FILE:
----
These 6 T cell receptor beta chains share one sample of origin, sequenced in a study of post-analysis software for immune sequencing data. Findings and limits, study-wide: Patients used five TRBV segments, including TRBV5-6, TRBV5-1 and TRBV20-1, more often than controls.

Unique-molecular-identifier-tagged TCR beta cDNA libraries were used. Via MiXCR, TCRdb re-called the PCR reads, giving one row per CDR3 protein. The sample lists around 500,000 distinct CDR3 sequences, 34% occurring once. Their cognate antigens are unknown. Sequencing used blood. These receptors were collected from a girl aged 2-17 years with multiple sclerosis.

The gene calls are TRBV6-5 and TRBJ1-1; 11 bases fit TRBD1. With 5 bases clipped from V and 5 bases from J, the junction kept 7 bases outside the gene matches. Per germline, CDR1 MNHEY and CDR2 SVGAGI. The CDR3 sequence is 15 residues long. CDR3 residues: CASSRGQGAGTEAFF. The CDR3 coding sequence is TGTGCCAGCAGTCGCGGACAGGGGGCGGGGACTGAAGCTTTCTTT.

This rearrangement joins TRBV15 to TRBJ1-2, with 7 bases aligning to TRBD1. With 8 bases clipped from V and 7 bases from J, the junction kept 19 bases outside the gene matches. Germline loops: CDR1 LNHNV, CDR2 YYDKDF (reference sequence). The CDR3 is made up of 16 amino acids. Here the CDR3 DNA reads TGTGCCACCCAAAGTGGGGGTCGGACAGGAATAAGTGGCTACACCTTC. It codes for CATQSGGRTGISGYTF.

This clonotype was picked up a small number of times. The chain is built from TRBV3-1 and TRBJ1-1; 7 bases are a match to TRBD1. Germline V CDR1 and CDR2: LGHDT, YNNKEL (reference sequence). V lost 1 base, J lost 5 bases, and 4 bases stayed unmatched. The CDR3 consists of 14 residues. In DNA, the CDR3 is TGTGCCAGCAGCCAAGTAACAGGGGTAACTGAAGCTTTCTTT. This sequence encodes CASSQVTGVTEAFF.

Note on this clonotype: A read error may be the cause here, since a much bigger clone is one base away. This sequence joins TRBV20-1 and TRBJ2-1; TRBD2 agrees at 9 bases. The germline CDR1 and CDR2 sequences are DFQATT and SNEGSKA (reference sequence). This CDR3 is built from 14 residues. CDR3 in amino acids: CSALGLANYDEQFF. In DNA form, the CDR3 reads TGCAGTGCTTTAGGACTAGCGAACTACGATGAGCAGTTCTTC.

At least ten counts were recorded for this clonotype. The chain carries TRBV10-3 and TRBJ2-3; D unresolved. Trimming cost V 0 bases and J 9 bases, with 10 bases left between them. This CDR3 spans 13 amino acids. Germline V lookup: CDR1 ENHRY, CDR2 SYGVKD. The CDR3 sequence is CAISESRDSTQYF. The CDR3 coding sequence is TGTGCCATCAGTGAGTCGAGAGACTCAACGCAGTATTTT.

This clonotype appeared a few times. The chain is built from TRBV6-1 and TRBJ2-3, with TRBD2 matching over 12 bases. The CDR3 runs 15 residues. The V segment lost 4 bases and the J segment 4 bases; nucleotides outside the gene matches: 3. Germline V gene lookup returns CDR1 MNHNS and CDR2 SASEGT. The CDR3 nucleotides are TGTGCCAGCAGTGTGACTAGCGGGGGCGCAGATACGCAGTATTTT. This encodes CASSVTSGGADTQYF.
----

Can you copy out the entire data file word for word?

These 6 T cell receptor beta chains share one sample of origin, sequenced in a study of post-analysis software for immune sequencing data. Findings and limits, study-wide: Patients used five TRBV segments, including TRBV5-6, TRBV5-1 and TRBV20-1, more often than controls.

Unique-molecular-identifier-tagged TCR beta cDNA libraries were used. Via MiXCR, TCRdb re-called the PCR reads, giving one row per CDR3 protein. The sample lists around 500,000 distinct CDR3 sequences, 34% occurring once. Their cognate antigens are unknown. Sequencing used blood. These receptors were collected from a girl aged 2-17 years with multiple sclerosis.

The gene calls are TRBV6-5 and TRBJ1-1; 11 bases fit TRBD1. With 5 bases clipped from V and 5 bases from J, the junction kept 7 bases outside the gene matches. Per germline, CDR1 MNHEY and CDR2 SVGAGI. The CDR3 sequence is 15 residues long. CDR3 residues: CASSRGQGAGTEAFF. The CDR3 coding sequence is TGTGCCAGCAGTCGCGGACAGGGGGCGGGGACTGAAGCTTTCTTT.

This rearrangement joins TRBV15 to TRBJ1-2, with 7 bases aligning to TRBD1. With 8 bases clipped from V and 7 bases from J, the junction kept 19 bases outside the gene matches. Germline loops: CDR1 LNHNV, CDR2 YYDKDF (reference sequence). The CDR3 is made up of 16 amino acids. Here the CDR3 DNA reads TGTGCCACCCAAAGTGGGGGTCGGACAGGAATAAGTGGCTACACCTTC. It codes for CATQSGGRTGISGYTF.

This clonotype was picked up a small number of times. The chain is built from TRBV3-1 and TRBJ1-1; 7 bases are a match to TRBD1. Germline V CDR1 and CDR2: LGHDT, YNNKEL (reference sequence). V lost 1 base, J lost 5 bases, and 4 bases stayed unmatched. The CDR3 consists of 14 residues. In DNA, the CDR3 is TGTGCCAGCAGCCAAGTAACAGGGGTAACTGAAGCTTTCTTT. This sequence encodes CASSQVTGVTEAFF.

Note on this clonotype: A read error may be the cause here, since a much bigger clone is one base away. This sequence joins TRBV20-1 and TRBJ2-1; TRBD2 agrees at 9 bases. The germline CDR1 and CDR2 sequences are DFQATT and SNEGSKA (reference sequence). This CDR3 is built from 14 residues. CDR3 in amino acids: CSALGLANYDEQFF. In DNA form, the CDR3 reads TGCAGTGCTTTAGGACTAGCGAACTACGATGAGCAGTTCTTC.

At least ten counts were recorded for this clonotype. The chain carries TRBV10-3 and TRBJ2-3; D unresolved. Trimming cost V 0 bases and J 9 bases, with 10 bases left between them. This CDR3 spans 13 amino acids. Germline V lookup: CDR1 ENHRY, CDR2 SYGVKD. The CDR3 sequence is CAISESRDSTQYF. The CDR3 coding sequence is TGTGCCATCAGTGAGTCGAGAGACTCAACGCAGTATTTT.

This clonotype appeared a few times. The chain is built from TRBV6-1 and TRBJ2-3, with TRBD2 matching over 12 bases. The CDR3 runs 15 residues. The V segment lost 4 bases and the J segment 4 bases; nucleotides outside the gene matches: 3. Germline V gene lookup returns CDR1 MNHNS and CDR2 SASEGT. The CDR3 nucleotides are TGTGCCAGCAGTGTGACTAGCGGGGGCGCAGATACGCAGTATTTT. This encodes CASSVTSGGADTQYF.